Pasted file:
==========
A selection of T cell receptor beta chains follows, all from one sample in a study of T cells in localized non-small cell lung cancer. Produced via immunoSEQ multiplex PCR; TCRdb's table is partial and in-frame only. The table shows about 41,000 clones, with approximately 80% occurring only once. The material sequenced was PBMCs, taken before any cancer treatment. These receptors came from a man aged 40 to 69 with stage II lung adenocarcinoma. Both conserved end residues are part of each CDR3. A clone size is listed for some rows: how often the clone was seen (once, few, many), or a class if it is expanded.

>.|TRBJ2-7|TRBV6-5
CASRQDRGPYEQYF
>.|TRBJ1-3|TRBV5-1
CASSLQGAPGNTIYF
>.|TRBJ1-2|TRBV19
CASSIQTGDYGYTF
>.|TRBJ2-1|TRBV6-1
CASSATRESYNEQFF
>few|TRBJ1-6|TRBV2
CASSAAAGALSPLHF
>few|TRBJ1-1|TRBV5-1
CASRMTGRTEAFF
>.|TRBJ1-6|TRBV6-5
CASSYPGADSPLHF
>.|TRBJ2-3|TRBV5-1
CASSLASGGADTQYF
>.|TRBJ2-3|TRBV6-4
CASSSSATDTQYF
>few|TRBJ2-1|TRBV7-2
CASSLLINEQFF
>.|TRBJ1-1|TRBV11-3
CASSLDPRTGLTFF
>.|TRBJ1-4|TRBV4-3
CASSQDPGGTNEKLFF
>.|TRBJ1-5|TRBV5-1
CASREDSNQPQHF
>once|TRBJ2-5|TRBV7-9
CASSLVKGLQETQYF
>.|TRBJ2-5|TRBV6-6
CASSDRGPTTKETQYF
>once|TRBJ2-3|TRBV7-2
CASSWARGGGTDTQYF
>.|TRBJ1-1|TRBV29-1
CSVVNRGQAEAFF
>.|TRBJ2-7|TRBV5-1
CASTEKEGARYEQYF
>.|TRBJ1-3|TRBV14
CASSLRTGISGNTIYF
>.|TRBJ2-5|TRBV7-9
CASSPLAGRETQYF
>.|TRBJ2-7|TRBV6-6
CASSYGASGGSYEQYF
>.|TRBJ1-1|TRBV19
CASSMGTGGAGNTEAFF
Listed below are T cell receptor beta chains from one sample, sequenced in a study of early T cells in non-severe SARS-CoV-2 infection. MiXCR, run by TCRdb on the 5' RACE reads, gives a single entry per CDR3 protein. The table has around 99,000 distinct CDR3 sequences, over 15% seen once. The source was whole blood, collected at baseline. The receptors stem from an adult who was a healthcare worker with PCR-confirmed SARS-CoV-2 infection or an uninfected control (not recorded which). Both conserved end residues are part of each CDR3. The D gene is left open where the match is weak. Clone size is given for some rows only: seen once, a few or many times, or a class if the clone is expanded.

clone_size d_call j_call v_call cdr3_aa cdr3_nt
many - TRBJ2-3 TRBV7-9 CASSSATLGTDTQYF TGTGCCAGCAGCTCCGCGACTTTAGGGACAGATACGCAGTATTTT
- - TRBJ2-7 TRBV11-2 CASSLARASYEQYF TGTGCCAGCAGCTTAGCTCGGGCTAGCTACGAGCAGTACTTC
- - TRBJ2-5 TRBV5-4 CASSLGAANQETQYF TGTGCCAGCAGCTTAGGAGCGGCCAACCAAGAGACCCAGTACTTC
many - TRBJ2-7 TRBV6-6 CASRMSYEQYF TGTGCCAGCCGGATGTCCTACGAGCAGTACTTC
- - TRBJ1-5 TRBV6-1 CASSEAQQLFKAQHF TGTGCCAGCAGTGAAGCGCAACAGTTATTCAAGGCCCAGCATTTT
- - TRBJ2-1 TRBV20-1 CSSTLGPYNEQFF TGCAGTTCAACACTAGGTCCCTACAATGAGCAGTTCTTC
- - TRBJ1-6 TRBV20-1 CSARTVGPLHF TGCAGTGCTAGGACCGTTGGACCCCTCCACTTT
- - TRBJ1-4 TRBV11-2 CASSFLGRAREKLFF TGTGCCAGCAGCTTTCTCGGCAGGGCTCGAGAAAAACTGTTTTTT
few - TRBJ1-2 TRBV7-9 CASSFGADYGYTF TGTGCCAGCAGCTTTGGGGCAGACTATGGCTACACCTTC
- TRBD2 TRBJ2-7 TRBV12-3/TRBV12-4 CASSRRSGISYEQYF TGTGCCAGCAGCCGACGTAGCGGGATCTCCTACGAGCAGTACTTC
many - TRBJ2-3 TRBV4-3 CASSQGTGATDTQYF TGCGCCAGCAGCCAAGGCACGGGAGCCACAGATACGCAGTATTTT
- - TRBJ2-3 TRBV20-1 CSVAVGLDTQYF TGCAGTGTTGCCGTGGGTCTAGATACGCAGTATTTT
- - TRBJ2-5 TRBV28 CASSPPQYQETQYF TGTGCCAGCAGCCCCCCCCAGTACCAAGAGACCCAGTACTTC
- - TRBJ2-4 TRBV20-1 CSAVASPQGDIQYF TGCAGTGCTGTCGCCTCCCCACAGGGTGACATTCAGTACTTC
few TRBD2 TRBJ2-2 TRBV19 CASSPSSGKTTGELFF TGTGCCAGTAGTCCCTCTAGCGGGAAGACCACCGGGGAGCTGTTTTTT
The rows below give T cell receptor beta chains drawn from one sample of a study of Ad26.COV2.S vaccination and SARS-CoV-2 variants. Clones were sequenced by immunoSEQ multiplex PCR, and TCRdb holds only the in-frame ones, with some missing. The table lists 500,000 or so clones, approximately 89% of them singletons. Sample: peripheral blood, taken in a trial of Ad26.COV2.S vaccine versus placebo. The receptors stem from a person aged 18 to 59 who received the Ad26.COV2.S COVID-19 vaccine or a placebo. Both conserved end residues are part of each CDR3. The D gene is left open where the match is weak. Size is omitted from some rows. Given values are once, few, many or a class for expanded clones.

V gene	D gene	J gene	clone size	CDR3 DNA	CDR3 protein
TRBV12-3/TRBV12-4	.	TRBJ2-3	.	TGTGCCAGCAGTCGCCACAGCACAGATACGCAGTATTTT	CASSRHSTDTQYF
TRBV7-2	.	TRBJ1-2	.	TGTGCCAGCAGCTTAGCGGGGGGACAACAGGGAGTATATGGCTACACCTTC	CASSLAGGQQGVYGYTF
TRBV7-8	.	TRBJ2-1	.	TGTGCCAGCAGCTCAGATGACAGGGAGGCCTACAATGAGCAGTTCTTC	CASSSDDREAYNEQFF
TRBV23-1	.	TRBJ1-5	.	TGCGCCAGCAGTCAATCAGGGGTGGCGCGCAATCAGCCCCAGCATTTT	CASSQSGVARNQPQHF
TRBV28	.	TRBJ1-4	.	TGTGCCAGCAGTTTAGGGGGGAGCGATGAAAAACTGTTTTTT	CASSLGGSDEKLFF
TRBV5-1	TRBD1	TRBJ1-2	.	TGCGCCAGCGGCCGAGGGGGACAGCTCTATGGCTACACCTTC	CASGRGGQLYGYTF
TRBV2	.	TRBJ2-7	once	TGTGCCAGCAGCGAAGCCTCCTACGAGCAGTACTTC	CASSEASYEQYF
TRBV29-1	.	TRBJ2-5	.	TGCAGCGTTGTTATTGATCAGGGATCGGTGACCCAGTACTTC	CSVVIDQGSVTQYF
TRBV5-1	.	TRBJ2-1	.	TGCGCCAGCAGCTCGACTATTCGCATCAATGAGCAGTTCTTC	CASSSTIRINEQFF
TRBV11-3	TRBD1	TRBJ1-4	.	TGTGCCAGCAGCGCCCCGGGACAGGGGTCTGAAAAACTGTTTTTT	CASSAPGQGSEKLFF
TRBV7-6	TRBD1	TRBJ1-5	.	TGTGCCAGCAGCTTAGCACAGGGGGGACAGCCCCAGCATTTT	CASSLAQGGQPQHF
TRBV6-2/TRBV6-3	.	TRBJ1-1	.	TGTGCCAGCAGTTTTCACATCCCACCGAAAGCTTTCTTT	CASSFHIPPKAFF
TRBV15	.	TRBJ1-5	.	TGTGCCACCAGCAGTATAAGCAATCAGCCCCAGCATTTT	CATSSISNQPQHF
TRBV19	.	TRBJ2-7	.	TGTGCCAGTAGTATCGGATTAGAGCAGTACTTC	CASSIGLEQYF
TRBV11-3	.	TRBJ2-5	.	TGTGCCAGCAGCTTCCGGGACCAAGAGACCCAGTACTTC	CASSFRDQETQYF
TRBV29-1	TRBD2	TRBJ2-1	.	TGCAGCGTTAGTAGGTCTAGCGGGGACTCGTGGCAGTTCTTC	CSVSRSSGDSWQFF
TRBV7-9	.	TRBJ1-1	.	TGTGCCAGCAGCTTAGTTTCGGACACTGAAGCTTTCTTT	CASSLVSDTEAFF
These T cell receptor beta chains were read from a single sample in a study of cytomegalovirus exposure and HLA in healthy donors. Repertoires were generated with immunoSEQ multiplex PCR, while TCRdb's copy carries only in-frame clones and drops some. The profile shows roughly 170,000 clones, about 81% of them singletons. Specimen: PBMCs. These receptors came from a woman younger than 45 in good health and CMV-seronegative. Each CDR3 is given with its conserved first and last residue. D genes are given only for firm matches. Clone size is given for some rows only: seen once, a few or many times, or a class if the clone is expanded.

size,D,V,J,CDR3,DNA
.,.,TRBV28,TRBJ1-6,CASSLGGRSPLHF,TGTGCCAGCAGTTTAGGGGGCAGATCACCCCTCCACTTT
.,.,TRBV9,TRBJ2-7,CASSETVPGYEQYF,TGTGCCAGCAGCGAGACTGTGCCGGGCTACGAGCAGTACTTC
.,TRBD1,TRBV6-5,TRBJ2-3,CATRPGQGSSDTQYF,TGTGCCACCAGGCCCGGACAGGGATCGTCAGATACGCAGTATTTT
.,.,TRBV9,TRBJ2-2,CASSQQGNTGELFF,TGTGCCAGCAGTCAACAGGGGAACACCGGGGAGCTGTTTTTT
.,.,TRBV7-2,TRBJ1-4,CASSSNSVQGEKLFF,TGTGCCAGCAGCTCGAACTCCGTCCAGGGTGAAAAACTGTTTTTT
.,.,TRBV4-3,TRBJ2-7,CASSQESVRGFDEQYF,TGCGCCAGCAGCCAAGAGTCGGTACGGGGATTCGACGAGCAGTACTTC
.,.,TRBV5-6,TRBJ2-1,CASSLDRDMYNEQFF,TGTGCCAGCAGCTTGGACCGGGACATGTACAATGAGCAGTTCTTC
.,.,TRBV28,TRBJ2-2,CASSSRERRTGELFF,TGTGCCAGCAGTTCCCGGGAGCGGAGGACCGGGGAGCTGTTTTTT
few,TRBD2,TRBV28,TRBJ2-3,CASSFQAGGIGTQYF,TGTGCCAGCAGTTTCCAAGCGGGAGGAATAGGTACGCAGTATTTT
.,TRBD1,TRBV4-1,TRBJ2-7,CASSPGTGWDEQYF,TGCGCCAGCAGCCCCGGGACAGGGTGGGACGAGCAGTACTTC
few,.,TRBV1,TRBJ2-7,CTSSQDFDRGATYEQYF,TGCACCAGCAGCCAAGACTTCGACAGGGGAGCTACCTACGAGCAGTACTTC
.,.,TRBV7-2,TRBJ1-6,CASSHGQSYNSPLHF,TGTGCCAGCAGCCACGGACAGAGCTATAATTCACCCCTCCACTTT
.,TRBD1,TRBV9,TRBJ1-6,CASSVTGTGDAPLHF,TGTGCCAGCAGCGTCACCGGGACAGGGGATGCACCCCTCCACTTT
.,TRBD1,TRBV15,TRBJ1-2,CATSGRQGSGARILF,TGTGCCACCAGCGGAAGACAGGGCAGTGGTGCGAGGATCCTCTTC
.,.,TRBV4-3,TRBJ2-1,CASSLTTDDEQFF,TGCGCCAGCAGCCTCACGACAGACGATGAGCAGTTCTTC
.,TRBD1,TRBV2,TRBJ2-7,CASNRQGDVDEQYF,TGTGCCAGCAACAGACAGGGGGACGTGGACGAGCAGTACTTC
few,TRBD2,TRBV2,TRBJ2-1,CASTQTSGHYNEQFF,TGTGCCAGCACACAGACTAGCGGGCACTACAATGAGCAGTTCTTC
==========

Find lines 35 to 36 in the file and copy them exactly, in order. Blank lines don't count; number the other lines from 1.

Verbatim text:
CSVVNRGQAEAFF
>.|TRBJ2-7|TRBV5-1